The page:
Results 1 to 9 of 9

Thread: Prevent users from writing MP3's and Movies in Linux

  1. #1
    Member registered user
    Join Date
    Nov 2004
    Location
    Queretaro Mexico
    Posts
    36

    Prevent users from writing MP3's and Movies in Linux

    Hi, I have this proyect i need to do, and I was hoping someone could help me put. I need to prevent users in a Linux server from writing illegal files in their accounts(mp3,pictures,mov,wav,bin,etc) wel, what I really need to know is to identify this files in case users change their extension to something like .doc,.txt,.trickyfile, etc. The specifications and restrictions are these:

    •That it is usable on any Unix system (i.e. Linux,Solaris workstations & server etc).
    •That it does not have a cost.
    •That it is legal (no pirated commercial solutions allowed).
    •That can identify the most different kinds of files possible.
    •That it finishes its task in the least amount of time.


    I hope someone can tell me go to do this, it will be a challenge, but I hope you guys can help me. Thanks.

    NOTE: I tryed using the file command, but it doesn't detect all files....

  2. #2
    Senior Member registered user
    Join Date
    Mar 2003
    Location
    Cleveland, OH
    Posts
    228
    Darn, my recommendation was going to be a script run by cron that deletes all *.mp3, *.ogg, *.etc from a users workspace using output from the file command. Have you thought about a good "paper" policy to discourage this activity? Places I've worked at tell you that you will receive disciplinary action up to and possibly including termination. I know not the answer to the question you asked, but my two cents, and worth every penny.

    ~pau1

  3. #3
    Member registered user
    Join Date
    Nov 2004
    Location
    Queretaro Mexico
    Posts
    36
    Well, since its a school project there is no problem by restricting the users. I have foound out that MIME may be helpful to identify the illegal files, anyone knows about this???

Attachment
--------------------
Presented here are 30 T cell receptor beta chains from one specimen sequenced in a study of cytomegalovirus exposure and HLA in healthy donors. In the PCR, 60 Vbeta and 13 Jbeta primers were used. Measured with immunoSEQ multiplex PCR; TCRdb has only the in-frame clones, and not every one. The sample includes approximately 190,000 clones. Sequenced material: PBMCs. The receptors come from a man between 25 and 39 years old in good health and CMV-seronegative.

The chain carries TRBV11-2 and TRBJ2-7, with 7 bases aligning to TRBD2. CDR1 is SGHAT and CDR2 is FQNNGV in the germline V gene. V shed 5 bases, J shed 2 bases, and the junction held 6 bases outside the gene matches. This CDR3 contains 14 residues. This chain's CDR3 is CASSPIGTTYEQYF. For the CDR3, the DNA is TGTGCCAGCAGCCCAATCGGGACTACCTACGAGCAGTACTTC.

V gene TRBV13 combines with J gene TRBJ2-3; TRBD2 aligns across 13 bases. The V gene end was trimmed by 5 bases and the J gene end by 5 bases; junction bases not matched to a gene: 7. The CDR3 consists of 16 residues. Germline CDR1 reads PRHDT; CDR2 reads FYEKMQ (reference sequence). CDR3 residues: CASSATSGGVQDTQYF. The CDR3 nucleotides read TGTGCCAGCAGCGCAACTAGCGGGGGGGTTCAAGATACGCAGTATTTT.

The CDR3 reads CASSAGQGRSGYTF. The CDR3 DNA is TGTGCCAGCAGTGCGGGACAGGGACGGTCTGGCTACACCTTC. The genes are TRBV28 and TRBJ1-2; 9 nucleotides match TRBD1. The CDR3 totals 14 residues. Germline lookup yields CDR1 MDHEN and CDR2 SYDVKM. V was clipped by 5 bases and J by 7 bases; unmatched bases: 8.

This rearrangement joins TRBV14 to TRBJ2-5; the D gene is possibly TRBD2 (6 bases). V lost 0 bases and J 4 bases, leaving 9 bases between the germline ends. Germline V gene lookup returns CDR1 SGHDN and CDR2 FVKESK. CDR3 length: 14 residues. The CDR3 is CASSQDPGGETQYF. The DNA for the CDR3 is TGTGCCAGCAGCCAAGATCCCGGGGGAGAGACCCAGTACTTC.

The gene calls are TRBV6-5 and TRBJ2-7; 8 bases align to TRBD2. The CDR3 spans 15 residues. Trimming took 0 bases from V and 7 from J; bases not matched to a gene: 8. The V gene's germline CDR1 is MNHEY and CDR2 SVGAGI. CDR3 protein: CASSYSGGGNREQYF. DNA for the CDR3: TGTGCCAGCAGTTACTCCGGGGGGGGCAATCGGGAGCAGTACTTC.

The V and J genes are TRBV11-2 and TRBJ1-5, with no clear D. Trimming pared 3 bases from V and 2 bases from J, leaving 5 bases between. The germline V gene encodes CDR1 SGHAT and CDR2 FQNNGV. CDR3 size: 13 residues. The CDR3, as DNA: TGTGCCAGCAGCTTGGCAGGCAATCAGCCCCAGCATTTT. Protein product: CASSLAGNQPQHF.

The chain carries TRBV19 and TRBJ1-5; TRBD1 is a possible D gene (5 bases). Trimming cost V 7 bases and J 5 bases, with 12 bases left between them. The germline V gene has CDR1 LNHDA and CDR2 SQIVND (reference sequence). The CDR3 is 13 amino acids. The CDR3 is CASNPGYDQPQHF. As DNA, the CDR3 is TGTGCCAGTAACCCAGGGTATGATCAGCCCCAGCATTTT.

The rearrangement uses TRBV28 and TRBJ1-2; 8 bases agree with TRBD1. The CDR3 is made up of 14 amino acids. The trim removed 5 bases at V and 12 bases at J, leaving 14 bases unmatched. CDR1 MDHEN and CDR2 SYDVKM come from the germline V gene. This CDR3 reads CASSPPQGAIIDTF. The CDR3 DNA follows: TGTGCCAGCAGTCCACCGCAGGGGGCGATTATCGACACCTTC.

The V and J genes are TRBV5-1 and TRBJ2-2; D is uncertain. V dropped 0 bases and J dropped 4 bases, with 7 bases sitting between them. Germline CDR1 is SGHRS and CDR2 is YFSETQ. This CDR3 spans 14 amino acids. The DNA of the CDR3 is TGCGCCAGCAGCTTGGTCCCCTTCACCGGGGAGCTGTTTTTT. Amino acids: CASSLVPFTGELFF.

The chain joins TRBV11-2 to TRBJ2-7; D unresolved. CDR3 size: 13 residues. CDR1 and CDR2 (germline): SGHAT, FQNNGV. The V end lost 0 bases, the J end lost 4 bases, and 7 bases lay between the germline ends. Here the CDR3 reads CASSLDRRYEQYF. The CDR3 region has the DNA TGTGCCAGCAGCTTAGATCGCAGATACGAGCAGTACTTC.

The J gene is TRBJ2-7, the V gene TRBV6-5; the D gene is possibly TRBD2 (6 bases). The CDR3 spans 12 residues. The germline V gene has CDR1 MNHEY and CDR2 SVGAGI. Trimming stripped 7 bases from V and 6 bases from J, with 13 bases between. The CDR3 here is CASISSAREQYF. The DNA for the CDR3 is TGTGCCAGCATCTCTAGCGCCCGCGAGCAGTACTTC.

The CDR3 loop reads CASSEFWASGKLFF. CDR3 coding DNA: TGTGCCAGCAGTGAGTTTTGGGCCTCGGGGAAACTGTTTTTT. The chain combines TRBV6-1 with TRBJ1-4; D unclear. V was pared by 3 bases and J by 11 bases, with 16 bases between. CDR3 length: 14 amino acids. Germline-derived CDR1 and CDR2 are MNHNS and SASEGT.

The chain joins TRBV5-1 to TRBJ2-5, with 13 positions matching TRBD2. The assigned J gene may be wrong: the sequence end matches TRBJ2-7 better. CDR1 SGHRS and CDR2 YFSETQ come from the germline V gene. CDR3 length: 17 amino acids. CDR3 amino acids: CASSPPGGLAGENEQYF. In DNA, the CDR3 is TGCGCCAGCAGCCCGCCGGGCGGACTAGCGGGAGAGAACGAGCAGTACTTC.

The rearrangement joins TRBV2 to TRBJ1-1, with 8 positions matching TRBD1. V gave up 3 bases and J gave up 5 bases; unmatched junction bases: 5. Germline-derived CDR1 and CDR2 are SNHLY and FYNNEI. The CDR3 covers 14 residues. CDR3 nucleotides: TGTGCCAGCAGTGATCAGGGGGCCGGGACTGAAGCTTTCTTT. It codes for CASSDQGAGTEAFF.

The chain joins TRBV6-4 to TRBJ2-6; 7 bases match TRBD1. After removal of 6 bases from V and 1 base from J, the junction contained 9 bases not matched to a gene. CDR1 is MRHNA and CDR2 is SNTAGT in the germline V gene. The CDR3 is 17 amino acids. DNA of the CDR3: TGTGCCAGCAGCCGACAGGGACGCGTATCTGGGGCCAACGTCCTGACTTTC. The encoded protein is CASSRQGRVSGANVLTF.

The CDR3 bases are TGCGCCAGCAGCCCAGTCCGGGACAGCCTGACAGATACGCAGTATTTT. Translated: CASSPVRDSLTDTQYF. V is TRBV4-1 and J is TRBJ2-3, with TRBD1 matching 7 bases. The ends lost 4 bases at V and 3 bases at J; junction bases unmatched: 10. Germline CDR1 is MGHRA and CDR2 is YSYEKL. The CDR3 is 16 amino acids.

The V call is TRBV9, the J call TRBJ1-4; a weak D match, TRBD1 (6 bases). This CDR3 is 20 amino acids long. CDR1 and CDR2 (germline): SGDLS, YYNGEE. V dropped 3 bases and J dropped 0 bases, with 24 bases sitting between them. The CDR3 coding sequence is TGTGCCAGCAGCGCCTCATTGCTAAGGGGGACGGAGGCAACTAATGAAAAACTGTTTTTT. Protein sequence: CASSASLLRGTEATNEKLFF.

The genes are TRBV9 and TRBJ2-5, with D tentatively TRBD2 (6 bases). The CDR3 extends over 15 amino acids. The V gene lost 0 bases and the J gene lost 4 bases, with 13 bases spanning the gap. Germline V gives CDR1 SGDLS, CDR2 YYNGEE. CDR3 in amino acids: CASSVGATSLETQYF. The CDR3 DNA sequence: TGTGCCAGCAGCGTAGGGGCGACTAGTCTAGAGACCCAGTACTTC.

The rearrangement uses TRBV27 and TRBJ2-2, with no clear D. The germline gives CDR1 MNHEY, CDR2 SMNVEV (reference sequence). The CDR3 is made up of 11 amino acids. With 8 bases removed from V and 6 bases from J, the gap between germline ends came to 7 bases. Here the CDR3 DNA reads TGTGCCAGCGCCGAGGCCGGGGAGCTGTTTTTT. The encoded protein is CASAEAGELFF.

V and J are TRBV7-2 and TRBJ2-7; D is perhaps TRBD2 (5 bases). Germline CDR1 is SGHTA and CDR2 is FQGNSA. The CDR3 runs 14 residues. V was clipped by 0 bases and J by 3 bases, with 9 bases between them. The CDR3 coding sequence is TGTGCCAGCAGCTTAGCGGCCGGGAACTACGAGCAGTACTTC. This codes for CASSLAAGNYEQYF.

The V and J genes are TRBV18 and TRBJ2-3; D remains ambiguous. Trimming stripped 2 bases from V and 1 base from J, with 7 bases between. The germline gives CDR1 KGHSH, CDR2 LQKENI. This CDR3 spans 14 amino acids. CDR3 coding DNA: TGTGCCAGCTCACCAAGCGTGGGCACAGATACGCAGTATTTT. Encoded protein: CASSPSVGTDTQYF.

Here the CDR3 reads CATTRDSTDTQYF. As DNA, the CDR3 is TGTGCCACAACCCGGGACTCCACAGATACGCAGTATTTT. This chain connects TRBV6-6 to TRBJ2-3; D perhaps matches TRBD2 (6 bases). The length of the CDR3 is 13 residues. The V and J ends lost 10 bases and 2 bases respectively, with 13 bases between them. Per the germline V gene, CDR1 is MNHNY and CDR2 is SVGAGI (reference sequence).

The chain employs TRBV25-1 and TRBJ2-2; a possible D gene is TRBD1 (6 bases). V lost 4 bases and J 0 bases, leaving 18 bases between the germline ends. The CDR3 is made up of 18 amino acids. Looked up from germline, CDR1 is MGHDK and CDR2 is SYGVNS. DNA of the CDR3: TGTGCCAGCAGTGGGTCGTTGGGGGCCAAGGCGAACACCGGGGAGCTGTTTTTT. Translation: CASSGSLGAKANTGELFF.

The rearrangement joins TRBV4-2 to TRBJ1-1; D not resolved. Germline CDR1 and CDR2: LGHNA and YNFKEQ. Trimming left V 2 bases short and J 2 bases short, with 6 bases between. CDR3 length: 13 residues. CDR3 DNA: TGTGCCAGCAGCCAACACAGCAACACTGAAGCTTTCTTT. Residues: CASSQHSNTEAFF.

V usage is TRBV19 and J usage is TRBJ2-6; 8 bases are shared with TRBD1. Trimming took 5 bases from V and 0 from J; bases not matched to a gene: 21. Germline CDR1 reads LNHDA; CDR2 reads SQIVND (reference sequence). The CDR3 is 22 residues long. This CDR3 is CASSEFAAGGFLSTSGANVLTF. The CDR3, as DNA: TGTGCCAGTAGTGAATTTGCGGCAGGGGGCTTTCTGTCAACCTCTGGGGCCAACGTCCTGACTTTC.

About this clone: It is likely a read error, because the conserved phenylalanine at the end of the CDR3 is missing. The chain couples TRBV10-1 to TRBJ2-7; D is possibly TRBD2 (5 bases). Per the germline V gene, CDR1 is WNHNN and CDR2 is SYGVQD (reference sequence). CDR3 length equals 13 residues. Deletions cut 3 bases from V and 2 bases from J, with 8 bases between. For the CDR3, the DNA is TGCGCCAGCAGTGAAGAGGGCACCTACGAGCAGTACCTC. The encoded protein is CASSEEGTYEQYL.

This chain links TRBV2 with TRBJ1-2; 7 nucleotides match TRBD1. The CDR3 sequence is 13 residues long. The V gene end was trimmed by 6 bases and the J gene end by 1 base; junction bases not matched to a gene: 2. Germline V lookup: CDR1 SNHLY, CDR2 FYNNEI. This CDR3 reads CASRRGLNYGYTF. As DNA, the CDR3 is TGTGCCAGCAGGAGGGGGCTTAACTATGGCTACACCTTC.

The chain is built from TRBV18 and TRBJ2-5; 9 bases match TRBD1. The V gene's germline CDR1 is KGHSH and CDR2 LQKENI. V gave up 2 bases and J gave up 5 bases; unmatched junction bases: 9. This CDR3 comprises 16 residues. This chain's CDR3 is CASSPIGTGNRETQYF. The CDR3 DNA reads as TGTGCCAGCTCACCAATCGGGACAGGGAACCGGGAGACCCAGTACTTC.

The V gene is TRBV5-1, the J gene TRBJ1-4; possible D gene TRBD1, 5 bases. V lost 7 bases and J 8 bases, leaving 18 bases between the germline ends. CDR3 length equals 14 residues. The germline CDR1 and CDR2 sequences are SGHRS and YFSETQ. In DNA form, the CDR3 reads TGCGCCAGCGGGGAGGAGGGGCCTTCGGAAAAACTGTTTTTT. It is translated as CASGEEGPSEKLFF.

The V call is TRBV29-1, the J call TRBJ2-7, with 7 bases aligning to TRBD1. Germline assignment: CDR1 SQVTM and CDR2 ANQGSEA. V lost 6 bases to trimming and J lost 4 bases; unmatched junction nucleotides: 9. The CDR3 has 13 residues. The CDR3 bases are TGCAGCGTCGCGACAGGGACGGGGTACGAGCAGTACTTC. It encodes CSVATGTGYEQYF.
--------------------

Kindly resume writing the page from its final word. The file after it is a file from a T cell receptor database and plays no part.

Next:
4. #4
    Senior Member registered user
    Join Date
    Feb 2004
    Posts
    949
    The new version of file can detect more types of files.

  5. #5
    Senior Member registered user
    Join Date
    Feb 2003
    Location
    Germany
    Posts
    1,159
    No software in the world will be able to tell a legal mp3 or picture from an illegal one. That would be possible only by enforcing DRM (Digital Rights Management) for _all_ files, which is quite against the Open Source spirit.

    And the solution definitely can't be to forbid _all_ mp3s and pictures in a school setting - that wouldn't be freedom (of mind) at all.

    So imho the key is in education - education about what is acceptable and what not. And manual checks.

    Greetings,
    probono

  6. #6
    Member registered user
    Join Date
    Nov 2004
    Location
    Queretaro Mexico
    Posts
    36
    Believe me, I am more against it than you can think, but its my grade hahhaha, so i can't do anything about it. I think I almost got it, I will post back the solution tomorrow for all you guys to see, and maybe find a way to bypass this restriction....

  7. #7
    Junior Member
    Join Date
    Nov 2004
    Posts
    4
    why dont u give a try in programmain a module

    which will intercept all WRITE request to files, and files with extecsions of ur choice will be discarded.

    i guess that'll solve ur problem

  8. #8
    Senior Member registered user
    Join Date
    Nov 2002
    Location
    Long Island, NY USA
    Posts
    1,510
    Quote Originally Posted by bil_912
    why dont u give a try in programmain a module

    which will intercept all WRITE request to files, and files with extecsions of ur choice will be discarded.

    i guess that'll solve ur problem
    I gather you missed what emmbec said
    what I really need to know is to identify this files in case users change their extension to something like .doc,.txt,.trickyfile, etc.

  9. #9
    Could you just set up a cron job to search through the user directories using "find" to find files larger than 100K and simply report the name of the user and the file name to a log file. Then just scan the log periodically yourself.

    This wouldn't trap pictures as they're usually under 100K but why would you want to block pictures (or am I being too innocent?).

    Another option would be to put a wrapper around the music and movie players on the system to put the name of the user, the file name and when they ran it. You'd want to call the normal player afterwards otherwise people would quickly wise up.

    Must admit it does sound a bit draconian at your place.

    Mike

Similar Threads

  1. Writing to files from another Linux installation
    By thoroughfare in forum Tips and Tricks
    Replies: 2
    Last Post: 05-24-2004, 07:15 PM
  2. A couple of things we Linux users *really* need
    By Mistshadow in forum The Lounge
    Replies: 22
    Last Post: 01-29-2004, 04:02 PM
  3. Any packet-writing (CD-rw) software for Linux?
    By massai in forum Hardware & Booting
    Replies: 1
    Last Post: 01-27-2004, 05:49 AM
  4. XMMS plays low bitrate mp3's too fast
    By burke3gd in forum General Support
    Replies: 5
    Last Post: 10-10-2003, 04:57 AM
  5. Article: Migrating to Linux not easy for Windows users
    By Henk Poley in forum The Lounge
    Replies: 2
    Last Post: 04-06-2003, 03:32 PM

Posting Permissions

  • You may not post new threads
  • You may not post replies
  • You may not post attachments
  • You may not edit your posts
  •